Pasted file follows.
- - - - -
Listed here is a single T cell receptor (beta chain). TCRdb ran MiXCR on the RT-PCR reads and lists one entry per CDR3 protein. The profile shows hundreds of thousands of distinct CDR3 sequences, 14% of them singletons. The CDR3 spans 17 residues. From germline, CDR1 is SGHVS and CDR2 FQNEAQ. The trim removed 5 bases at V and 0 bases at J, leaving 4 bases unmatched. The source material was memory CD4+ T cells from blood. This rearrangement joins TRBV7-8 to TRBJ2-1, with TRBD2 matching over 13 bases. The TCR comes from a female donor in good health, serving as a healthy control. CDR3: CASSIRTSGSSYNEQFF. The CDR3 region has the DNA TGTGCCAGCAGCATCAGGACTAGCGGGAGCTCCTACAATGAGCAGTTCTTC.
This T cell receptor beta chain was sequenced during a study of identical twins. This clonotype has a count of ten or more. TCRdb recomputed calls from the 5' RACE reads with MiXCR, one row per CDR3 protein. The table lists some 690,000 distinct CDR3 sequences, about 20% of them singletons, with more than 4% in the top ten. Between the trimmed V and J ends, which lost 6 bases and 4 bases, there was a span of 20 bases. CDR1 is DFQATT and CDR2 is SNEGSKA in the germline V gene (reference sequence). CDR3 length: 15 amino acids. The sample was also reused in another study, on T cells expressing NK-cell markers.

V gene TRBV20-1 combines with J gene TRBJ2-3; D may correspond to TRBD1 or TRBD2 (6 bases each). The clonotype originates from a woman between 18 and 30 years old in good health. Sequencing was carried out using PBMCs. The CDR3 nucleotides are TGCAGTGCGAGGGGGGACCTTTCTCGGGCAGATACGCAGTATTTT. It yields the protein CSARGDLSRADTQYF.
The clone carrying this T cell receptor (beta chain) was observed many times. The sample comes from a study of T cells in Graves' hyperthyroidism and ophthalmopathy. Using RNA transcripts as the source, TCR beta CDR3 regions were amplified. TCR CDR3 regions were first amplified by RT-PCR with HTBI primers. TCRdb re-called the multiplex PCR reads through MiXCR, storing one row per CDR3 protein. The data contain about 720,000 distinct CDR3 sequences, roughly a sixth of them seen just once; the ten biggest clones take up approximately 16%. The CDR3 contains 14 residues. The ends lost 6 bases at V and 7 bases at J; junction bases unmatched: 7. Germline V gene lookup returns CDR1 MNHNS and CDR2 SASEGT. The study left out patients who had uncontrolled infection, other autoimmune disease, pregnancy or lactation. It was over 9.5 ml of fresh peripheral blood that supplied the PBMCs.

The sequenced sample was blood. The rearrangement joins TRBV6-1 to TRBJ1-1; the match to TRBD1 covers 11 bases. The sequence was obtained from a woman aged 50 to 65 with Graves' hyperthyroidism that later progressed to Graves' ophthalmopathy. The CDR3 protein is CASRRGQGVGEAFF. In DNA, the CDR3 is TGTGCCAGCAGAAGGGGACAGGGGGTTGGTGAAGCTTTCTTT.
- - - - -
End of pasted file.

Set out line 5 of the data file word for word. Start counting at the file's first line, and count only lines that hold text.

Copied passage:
The sequenced sample was blood. The rearrangement joins TRBV6-1 to TRBJ1-1; the match to TRBD1 covers 11 bases. The sequence was obtained from a woman aged 50 to 65 with Graves' hyperthyroidism that later progressed to Graves' ophthalmopathy. The CDR3 protein is CASRRGQGVGEAFF. In DNA, the CDR3 is TGTGCCAGCAGAAGGGGACAGGGGGTTGGTGAAGCTTTCTTT.